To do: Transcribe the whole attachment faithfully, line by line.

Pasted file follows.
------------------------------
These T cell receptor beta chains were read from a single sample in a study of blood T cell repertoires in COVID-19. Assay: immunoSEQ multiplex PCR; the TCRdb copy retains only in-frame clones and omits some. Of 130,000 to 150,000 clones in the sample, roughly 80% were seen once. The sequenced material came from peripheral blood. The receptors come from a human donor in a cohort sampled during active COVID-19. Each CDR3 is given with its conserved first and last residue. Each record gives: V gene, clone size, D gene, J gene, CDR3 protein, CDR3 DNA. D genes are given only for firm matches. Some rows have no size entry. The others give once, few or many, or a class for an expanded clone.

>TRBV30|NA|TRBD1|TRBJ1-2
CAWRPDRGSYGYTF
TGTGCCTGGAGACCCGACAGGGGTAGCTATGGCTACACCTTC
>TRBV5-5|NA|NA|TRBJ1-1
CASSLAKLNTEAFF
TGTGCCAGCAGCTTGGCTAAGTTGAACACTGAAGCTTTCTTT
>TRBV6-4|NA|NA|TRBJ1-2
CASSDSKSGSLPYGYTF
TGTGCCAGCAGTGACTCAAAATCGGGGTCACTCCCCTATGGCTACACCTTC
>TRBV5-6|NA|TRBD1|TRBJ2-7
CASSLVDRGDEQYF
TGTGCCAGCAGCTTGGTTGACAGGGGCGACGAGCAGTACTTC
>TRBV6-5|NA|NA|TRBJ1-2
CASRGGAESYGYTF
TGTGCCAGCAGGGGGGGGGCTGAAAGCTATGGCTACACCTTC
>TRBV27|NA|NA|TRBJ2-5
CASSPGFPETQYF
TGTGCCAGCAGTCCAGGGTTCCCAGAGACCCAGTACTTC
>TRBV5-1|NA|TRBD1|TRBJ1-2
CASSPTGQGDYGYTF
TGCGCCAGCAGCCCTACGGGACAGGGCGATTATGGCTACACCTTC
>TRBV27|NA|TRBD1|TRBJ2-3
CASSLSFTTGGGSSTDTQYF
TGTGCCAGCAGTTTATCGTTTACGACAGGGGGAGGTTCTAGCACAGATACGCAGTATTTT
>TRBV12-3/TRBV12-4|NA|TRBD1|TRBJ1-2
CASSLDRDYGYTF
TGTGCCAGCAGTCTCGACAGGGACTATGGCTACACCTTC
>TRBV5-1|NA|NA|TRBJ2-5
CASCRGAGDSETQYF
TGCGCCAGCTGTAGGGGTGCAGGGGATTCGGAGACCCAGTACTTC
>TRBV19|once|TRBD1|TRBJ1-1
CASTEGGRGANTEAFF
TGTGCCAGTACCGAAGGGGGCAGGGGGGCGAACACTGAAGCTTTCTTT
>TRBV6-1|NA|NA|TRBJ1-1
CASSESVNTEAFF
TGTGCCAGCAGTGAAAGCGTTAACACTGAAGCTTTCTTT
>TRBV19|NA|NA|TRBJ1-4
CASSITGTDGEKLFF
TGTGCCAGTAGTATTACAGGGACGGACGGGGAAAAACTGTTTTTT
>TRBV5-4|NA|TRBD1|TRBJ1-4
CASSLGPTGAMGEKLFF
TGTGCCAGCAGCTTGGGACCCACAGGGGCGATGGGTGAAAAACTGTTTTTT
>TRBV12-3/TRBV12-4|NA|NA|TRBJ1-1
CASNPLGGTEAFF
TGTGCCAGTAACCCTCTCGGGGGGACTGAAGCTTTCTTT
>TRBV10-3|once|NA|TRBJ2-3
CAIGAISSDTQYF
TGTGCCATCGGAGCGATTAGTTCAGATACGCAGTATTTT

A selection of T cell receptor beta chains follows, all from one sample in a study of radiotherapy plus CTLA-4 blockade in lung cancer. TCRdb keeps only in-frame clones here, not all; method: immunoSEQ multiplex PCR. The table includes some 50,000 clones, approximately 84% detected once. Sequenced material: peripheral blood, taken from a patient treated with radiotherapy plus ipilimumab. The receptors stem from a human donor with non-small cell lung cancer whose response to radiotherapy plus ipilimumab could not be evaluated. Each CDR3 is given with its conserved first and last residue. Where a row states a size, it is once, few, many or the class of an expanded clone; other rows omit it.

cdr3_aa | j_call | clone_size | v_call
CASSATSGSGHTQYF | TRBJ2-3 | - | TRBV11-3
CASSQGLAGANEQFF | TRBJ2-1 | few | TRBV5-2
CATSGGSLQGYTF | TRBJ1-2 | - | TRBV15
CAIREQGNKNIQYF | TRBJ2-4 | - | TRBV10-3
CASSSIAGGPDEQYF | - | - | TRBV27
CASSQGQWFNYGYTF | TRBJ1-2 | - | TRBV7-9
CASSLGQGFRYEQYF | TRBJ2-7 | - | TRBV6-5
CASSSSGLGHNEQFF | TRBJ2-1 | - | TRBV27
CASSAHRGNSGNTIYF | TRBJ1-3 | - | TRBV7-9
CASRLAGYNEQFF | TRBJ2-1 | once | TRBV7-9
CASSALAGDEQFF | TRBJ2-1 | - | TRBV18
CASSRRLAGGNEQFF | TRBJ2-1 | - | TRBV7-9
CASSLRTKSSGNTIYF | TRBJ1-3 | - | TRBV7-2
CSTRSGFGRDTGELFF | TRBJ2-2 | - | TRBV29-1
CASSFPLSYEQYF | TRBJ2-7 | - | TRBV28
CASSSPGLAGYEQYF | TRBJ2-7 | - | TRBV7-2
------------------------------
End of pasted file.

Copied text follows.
These T cell receptor beta chains were read from a single sample in a study of blood T cell repertoires in COVID-19. Assay: immunoSEQ multiplex PCR; the TCRdb copy retains only in-frame clones and omits some. Of 130,000 to 150,000 clones in the sample, roughly 80% were seen once. The sequenced material came from peripheral blood. The receptors come from a human donor in a cohort sampled during active COVID-19. Each CDR3 is given with its conserved first and last residue. Each record gives: V gene, clone size, D gene, J gene, CDR3 protein, CDR3 DNA. D genes are given only for firm matches. Some rows have no size entry. The others give once, few or many, or a class for an expanded clone.

>TRBV30|NA|TRBD1|TRBJ1-2
CAWRPDRGSYGYTF
TGTGCCTGGAGACCCGACAGGGGTAGCTATGGCTACACCTTC
>TRBV5-5|NA|NA|TRBJ1-1
CASSLAKLNTEAFF
TGTGCCAGCAGCTTGGCTAAGTTGAACACTGAAGCTTTCTTT
>TRBV6-4|NA|NA|TRBJ1-2
CASSDSKSGSLPYGYTF
TGTGCCAGCAGTGACTCAAAATCGGGGTCACTCCCCTATGGCTACACCTTC
>TRBV5-6|NA|TRBD1|TRBJ2-7
CASSLVDRGDEQYF
TGTGCCAGCAGCTTGGTTGACAGGGGCGACGAGCAGTACTTC
>TRBV6-5|NA|NA|TRBJ1-2
CASRGGAESYGYTF
TGTGCCAGCAGGGGGGGGGCTGAAAGCTATGGCTACACCTTC
>TRBV27|NA|NA|TRBJ2-5
CASSPGFPETQYF
TGTGCCAGCAGTCCAGGGTTCCCAGAGACCCAGTACTTC
>TRBV5-1|NA|TRBD1|TRBJ1-2
CASSPTGQGDYGYTF
TGCGCCAGCAGCCCTACGGGACAGGGCGATTATGGCTACACCTTC
>TRBV27|NA|TRBD1|TRBJ2-3
CASSLSFTTGGGSSTDTQYF
TGTGCCAGCAGTTTATCGTTTACGACAGGGGGAGGTTCTAGCACAGATACGCAGTATTTT
>TRBV12-3/TRBV12-4|NA|TRBD1|TRBJ1-2
CASSLDRDYGYTF
TGTGCCAGCAGTCTCGACAGGGACTATGGCTACACCTTC
>TRBV5-1|NA|NA|TRBJ2-5
CASCRGAGDSETQYF
TGCGCCAGCTGTAGGGGTGCAGGGGATTCGGAGACCCAGTACTTC
>TRBV19|once|TRBD1|TRBJ1-1
CASTEGGRGANTEAFF
TGTGCCAGTACCGAAGGGGGCAGGGGGGCGAACACTGAAGCTTTCTTT
>TRBV6-1|NA|NA|TRBJ1-1
CASSESVNTEAFF
TGTGCCAGCAGTGAAAGCGTTAACACTGAAGCTTTCTTT
>TRBV19|NA|NA|TRBJ1-4
CASSITGTDGEKLFF
TGTGCCAGTAGTATTACAGGGACGGACGGGGAAAAACTGTTTTTT
>TRBV5-4|NA|TRBD1|TRBJ1-4
CASSLGPTGAMGEKLFF
TGTGCCAGCAGCTTGGGACCCACAGGGGCGATGGGTGAAAAACTGTTTTTT
>TRBV12-3/TRBV12-4|NA|NA|TRBJ1-1
CASNPLGGTEAFF
TGTGCCAGTAACCCTCTCGGGGGGACTGAAGCTTTCTTT
>TRBV10-3|once|NA|TRBJ2-3
CAIGAISSDTQYF
TGTGCCATCGGAGCGATTAGTTCAGATACGCAGTATTTT

A selection of T cell receptor beta chains follows, all from one sample in a study of radiotherapy plus CTLA-4 blockade in lung cancer. TCRdb keeps only in-frame clones here, not all; method: immunoSEQ multiplex PCR. The table includes some 50,000 clones, approximately 84% detected once. Sequenced material: peripheral blood, taken from a patient treated with radiotherapy plus ipilimumab. The receptors stem from a human donor with non-small cell lung cancer whose response to radiotherapy plus ipilimumab could not be evaluated. Each CDR3 is given with its conserved first and last residue. Where a row states a size, it is once, few, many or the class of an expanded clone; other rows omit it.

cdr3_aa | j_call | clone_size | v_call
CASSATSGSGHTQYF | TRBJ2-3 | - | TRBV11-3
CASSQGLAGANEQFF | TRBJ2-1 | few | TRBV5-2
CATSGGSLQGYTF | TRBJ1-2 | - | TRBV15
CAIREQGNKNIQYF | TRBJ2-4 | - | TRBV10-3
CASSSIAGGPDEQYF | - | - | TRBV27
CASSQGQWFNYGYTF | TRBJ1-2 | - | TRBV7-9
CASSLGQGFRYEQYF | TRBJ2-7 | - | TRBV6-5
CASSSSGLGHNEQFF | TRBJ2-1 | - | TRBV27
CASSAHRGNSGNTIYF | TRBJ1-3 | - | TRBV7-9
CASRLAGYNEQFF | TRBJ2-1 | once | TRBV7-9
CASSALAGDEQFF | TRBJ2-1 | - | TRBV18
CASSRRLAGGNEQFF | TRBJ2-1 | - | TRBV7-9
CASSLRTKSSGNTIYF | TRBJ1-3 | - | TRBV7-2
CSTRSGFGRDTGELFF | TRBJ2-2 | - | TRBV29-1
CASSFPLSYEQYF | TRBJ2-7 | - | TRBV28
CASSSPGLAGYEQYF | TRBJ2-7 | - | TRBV7-2